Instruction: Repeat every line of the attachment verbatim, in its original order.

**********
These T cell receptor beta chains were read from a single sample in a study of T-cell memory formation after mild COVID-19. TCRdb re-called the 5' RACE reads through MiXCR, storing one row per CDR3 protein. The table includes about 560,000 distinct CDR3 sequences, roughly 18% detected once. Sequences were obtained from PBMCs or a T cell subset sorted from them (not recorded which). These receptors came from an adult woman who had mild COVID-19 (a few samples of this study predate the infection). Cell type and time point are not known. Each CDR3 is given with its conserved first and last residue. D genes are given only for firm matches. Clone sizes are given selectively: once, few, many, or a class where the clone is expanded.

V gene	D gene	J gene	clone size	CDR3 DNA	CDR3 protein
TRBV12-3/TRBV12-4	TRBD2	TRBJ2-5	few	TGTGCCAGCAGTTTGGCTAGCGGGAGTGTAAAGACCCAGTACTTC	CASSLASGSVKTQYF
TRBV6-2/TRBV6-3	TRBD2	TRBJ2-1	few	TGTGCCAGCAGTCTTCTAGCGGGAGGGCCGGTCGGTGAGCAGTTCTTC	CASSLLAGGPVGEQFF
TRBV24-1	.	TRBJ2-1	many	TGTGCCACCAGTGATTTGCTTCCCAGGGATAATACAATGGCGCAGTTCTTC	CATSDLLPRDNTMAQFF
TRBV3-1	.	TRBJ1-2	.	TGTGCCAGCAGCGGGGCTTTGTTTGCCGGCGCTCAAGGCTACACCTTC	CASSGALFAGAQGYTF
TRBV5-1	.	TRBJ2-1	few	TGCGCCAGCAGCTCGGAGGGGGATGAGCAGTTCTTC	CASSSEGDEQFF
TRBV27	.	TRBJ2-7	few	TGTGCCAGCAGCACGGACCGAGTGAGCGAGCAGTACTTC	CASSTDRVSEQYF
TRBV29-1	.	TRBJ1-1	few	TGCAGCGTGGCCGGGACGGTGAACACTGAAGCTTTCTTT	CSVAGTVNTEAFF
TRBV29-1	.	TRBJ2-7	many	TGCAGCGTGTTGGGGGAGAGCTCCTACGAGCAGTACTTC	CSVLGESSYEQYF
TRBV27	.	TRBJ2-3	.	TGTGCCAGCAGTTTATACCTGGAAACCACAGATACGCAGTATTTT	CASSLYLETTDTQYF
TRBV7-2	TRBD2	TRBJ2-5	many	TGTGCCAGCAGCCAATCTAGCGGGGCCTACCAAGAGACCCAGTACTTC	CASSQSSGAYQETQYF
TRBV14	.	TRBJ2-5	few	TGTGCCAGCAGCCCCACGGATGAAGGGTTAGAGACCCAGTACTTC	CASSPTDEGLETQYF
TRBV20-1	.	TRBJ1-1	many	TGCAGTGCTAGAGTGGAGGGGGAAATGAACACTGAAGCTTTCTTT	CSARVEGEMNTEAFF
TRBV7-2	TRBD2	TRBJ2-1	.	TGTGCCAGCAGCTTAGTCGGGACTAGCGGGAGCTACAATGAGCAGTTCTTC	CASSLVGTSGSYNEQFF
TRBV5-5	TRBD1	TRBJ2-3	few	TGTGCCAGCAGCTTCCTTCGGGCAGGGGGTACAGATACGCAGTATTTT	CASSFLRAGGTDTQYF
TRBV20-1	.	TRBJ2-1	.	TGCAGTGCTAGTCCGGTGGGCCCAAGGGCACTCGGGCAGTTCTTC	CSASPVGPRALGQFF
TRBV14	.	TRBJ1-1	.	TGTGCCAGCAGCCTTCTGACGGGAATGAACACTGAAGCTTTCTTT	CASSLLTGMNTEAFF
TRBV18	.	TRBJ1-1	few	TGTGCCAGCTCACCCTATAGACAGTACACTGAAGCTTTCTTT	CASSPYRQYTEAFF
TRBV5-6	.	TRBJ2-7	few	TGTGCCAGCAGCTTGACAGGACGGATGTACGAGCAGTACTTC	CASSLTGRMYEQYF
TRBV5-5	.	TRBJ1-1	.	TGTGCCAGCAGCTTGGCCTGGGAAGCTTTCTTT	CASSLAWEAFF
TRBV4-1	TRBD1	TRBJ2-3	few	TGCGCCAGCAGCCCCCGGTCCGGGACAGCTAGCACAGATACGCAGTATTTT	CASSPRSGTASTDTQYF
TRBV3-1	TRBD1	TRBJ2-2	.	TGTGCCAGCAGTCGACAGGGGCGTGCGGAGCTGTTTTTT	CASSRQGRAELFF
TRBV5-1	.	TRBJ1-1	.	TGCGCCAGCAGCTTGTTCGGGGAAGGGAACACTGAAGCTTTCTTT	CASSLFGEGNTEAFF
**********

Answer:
These T cell receptor beta chains were read from a single sample in a study of T-cell memory formation after mild COVID-19. TCRdb re-called the 5' RACE reads through MiXCR, storing one row per CDR3 protein. The table includes about 560,000 distinct CDR3 sequences, roughly 18% detected once. Sequences were obtained from PBMCs or a T cell subset sorted from them (not recorded which). These receptors came from an adult woman who had mild COVID-19 (a few samples of this study predate the infection). Cell type and time point are not known. Each CDR3 is given with its conserved first and last residue. D genes are given only for firm matches. Clone sizes are given selectively: once, few, many, or a class where the clone is expanded.

V gene	D gene	J gene	clone size	CDR3 DNA	CDR3 protein
TRBV12-3/TRBV12-4	TRBD2	TRBJ2-5	few	TGTGCCAGCAGTTTGGCTAGCGGGAGTGTAAAGACCCAGTACTTC	CASSLASGSVKTQYF
TRBV6-2/TRBV6-3	TRBD2	TRBJ2-1	few	TGTGCCAGCAGTCTTCTAGCGGGAGGGCCGGTCGGTGAGCAGTTCTTC	CASSLLAGGPVGEQFF
TRBV24-1	.	TRBJ2-1	many	TGTGCCACCAGTGATTTGCTTCCCAGGGATAATACAATGGCGCAGTTCTTC	CATSDLLPRDNTMAQFF
TRBV3-1	.	TRBJ1-2	.	TGTGCCAGCAGCGGGGCTTTGTTTGCCGGCGCTCAAGGCTACACCTTC	CASSGALFAGAQGYTF
TRBV5-1	.	TRBJ2-1	few	TGCGCCAGCAGCTCGGAGGGGGATGAGCAGTTCTTC	CASSSEGDEQFF
TRBV27	.	TRBJ2-7	few	TGTGCCAGCAGCACGGACCGAGTGAGCGAGCAGTACTTC	CASSTDRVSEQYF
TRBV29-1	.	TRBJ1-1	few	TGCAGCGTGGCCGGGACGGTGAACACTGAAGCTTTCTTT	CSVAGTVNTEAFF
TRBV29-1	.	TRBJ2-7	many	TGCAGCGTGTTGGGGGAGAGCTCCTACGAGCAGTACTTC	CSVLGESSYEQYF
TRBV27	.	TRBJ2-3	.	TGTGCCAGCAGTTTATACCTGGAAACCACAGATACGCAGTATTTT	CASSLYLETTDTQYF
TRBV7-2	TRBD2	TRBJ2-5	many	TGTGCCAGCAGCCAATCTAGCGGGGCCTACCAAGAGACCCAGTACTTC	CASSQSSGAYQETQYF
TRBV14	.	TRBJ2-5	few	TGTGCCAGCAGCCCCACGGATGAAGGGTTAGAGACCCAGTACTTC	CASSPTDEGLETQYF
TRBV20-1	.	TRBJ1-1	many	TGCAGTGCTAGAGTGGAGGGGGAAATGAACACTGAAGCTTTCTTT	CSARVEGEMNTEAFF
TRBV7-2	TRBD2	TRBJ2-1	.	TGTGCCAGCAGCTTAGTCGGGACTAGCGGGAGCTACAATGAGCAGTTCTTC	CASSLVGTSGSYNEQFF
TRBV5-5	TRBD1	TRBJ2-3	few	TGTGCCAGCAGCTTCCTTCGGGCAGGGGGTACAGATACGCAGTATTTT	CASSFLRAGGTDTQYF
TRBV20-1	.	TRBJ2-1	.	TGCAGTGCTAGTCCGGTGGGCCCAAGGGCACTCGGGCAGTTCTTC	CSASPVGPRALGQFF
TRBV14	.	TRBJ1-1	.	TGTGCCAGCAGCCTTCTGACGGGAATGAACACTGAAGCTTTCTTT	CASSLLTGMNTEAFF
TRBV18	.	TRBJ1-1	few	TGTGCCAGCTCACCCTATAGACAGTACACTGAAGCTTTCTTT	CASSPYRQYTEAFF
TRBV5-6	.	TRBJ2-7	few	TGTGCCAGCAGCTTGACAGGACGGATGTACGAGCAGTACTTC	CASSLTGRMYEQYF
TRBV5-5	.	TRBJ1-1	.	TGTGCCAGCAGCTTGGCCTGGGAAGCTTTCTTT	CASSLAWEAFF
TRBV4-1	TRBD1	TRBJ2-3	few	TGCGCCAGCAGCCCCCGGTCCGGGACAGCTAGCACAGATACGCAGTATTTT	CASSPRSGTASTDTQYF
TRBV3-1	TRBD1	TRBJ2-2	.	TGTGCCAGCAGTCGACAGGGGCGTGCGGAGCTGTTTTTT	CASSRQGRAELFF
TRBV5-1	.	TRBJ1-1	.	TGCGCCAGCAGCTTGTTCGGGGAAGGGAACACTGAAGCTTTCTTT	CASSLFGEGNTEAFF